In 2013, Bob came to us with the idea of hosting a 5K run/walk to benefit Marian Hope: Spring into Fitness! It was a huge success for a first year – over 300 runners/walkers participated! I overheard one participant talk about how moved he was by the signs and cheers of sideline supporters as he ran by. We are hopeful to at least double the number of participants this year. The race will be held at Waterfall Park (near Bass Pro) in Independence, MO, on Saturday, April 26. One hundred percent of the proceeds from this event will benefit the children and families that receive services through Marian Hope. spring into fitness

Over the last few years, Nature’s Pantry has become one of Marian Hope’s biggest supporters! Bob Perkins now serves on the Marian Hope Board of Directors and is helping guide the future of our organization. We thank Nature’s Pantry for their past and continued support!

To learn more about the 2014 Spring Into Fitness 5K Run/Walk, please click here.  Sponsorships are still available and participant registration is open.  This is a great way be active while supporting a worthy cause.  We hope to see you at Spring Into Fitness 2014 and in the aisles of Nature’s Pantry!

~ Heather Ruoff, COO of Marian Hope

Immune-Boosting Foods

No one likes to be sick in the winter and the constant nagging of a cold or the flu can really set back kids and adults alike. Although definitely needed and appropriate at times, medicine doesn’t have to be our first defense for winter illnesses. Foods and supplements can also boost the immune system.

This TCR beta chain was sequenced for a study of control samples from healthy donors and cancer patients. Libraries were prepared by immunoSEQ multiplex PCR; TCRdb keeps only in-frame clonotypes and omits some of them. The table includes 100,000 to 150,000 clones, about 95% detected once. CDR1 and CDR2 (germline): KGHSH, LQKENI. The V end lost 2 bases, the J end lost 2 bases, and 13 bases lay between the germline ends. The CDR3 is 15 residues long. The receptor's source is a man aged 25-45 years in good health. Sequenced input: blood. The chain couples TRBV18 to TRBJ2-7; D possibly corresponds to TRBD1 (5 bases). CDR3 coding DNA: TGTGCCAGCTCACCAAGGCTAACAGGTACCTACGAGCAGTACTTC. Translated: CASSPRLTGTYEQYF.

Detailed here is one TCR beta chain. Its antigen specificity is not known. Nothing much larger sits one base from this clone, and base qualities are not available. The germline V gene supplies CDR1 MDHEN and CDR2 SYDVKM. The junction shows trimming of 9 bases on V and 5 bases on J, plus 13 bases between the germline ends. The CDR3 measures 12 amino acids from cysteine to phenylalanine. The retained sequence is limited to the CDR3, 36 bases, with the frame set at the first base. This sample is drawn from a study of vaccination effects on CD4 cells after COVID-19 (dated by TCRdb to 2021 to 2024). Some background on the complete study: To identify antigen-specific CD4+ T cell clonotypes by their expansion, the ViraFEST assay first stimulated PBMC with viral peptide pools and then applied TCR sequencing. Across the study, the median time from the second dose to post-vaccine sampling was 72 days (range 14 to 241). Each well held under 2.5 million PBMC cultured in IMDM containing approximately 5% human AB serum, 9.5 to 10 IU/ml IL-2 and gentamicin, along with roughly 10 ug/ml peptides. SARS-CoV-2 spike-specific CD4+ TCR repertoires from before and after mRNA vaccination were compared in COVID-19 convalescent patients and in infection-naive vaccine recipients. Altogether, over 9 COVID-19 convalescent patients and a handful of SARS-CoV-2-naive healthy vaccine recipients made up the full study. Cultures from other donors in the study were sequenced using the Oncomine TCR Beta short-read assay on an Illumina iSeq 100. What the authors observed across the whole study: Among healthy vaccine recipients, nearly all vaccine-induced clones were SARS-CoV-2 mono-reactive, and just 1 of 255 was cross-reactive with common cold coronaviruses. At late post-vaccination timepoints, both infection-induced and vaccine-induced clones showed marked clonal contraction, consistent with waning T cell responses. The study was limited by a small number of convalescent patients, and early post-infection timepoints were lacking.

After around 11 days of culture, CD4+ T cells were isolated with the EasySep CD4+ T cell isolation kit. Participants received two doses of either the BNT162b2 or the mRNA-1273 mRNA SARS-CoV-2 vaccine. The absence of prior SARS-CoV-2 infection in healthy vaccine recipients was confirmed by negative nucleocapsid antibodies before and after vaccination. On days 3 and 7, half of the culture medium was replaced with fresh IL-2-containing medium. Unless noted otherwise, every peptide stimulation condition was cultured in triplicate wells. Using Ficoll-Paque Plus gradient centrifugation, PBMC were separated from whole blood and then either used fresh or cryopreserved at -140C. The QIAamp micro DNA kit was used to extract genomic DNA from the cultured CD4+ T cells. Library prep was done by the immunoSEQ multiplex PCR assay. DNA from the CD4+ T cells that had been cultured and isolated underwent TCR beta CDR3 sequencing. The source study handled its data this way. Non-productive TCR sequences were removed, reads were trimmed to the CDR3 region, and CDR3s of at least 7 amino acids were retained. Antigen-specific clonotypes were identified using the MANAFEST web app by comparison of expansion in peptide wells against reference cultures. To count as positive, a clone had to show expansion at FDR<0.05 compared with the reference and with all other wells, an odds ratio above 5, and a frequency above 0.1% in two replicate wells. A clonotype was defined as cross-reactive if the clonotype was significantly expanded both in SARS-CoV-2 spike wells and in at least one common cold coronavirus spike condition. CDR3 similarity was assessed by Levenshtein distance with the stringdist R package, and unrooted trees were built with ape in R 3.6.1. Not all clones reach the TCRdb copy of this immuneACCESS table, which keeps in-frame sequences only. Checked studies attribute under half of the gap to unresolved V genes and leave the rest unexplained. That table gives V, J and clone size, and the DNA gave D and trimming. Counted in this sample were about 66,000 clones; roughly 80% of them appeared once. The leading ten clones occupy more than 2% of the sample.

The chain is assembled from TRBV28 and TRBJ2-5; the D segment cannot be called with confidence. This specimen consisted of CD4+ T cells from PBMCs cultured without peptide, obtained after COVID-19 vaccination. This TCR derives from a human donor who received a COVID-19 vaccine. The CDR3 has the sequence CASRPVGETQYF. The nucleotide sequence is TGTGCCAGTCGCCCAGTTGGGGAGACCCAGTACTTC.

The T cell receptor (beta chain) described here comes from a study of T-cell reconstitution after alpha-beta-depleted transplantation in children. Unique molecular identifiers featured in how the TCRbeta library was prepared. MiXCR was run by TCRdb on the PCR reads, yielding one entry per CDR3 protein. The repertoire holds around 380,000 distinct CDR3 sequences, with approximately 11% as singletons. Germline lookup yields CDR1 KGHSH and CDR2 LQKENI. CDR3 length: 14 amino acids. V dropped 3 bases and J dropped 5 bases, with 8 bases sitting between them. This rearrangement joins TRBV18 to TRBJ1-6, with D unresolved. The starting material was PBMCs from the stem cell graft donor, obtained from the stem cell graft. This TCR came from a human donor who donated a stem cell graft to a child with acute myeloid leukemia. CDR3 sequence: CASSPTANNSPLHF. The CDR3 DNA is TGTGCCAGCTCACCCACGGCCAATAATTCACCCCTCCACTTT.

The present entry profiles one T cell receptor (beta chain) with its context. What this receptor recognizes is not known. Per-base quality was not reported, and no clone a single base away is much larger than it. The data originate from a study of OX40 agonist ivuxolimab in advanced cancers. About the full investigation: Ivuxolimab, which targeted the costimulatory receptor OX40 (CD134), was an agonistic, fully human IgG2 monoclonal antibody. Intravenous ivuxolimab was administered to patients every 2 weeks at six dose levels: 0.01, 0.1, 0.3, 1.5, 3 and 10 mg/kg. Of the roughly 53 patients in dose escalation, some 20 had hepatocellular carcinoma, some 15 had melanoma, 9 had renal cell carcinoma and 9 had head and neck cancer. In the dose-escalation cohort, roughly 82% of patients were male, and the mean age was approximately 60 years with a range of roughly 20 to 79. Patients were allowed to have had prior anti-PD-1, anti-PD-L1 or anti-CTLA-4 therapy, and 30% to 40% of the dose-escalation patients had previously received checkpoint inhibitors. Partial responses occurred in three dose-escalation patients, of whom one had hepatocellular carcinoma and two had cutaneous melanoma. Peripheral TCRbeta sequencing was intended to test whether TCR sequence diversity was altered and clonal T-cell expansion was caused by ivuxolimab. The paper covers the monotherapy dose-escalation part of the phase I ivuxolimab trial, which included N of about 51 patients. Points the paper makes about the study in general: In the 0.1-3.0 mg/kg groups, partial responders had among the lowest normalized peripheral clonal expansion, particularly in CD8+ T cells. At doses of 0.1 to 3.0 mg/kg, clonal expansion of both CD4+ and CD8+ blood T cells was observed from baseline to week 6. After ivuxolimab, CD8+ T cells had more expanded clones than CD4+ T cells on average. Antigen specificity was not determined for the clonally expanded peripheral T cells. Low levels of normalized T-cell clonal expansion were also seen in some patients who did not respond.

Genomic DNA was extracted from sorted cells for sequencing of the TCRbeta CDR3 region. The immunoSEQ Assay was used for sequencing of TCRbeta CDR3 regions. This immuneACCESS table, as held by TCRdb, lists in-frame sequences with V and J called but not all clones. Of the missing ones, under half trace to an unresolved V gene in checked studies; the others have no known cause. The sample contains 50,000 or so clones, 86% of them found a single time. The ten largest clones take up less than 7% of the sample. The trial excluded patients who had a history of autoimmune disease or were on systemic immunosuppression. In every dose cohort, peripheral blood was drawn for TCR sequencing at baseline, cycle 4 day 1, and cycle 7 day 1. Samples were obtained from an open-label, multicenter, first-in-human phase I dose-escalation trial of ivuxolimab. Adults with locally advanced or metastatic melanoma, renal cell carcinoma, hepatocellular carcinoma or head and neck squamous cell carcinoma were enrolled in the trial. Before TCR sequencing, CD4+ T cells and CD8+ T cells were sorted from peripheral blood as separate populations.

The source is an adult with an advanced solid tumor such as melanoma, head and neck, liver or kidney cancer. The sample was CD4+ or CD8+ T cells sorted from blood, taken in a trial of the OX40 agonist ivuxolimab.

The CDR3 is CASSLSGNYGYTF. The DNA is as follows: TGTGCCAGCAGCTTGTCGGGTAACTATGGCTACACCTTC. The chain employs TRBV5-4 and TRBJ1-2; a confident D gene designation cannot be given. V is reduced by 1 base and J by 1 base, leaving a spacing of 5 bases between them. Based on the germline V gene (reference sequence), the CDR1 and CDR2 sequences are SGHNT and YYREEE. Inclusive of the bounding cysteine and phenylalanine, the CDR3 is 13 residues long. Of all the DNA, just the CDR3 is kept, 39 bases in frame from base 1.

1. Bone broth: my “go to” recipe can be found here. Channel your inner great-grandma and make some REAL chicken soup! Here is a helpful article by Dr. Axe explaining the details of why bone broth is SO beneficial. I couldn’t have said it better myself!


2. Vitamin D: In the winter everyone will get less sunlight so even if you are able to maintain your vitamin D levels without supplementation in Spring and Summer, some extra support in the winter can be helpful. I prefer a liquid Vitamin D3 because a few drops is easy to take and cost effective. Here’s what I like from Pure Encapsulation. An appropriate does is 2000-4000 IU daily for adults and 400-2,000 IU daily for children 3-12.


When you’re actually sick, these doses can be increased. I recommend everyone have their Vitamin D checked yearly. I recommend aiming for a level that falls within the middle to upper range of normal Vitamin D levels. In my opinion, the low end of normal is too low.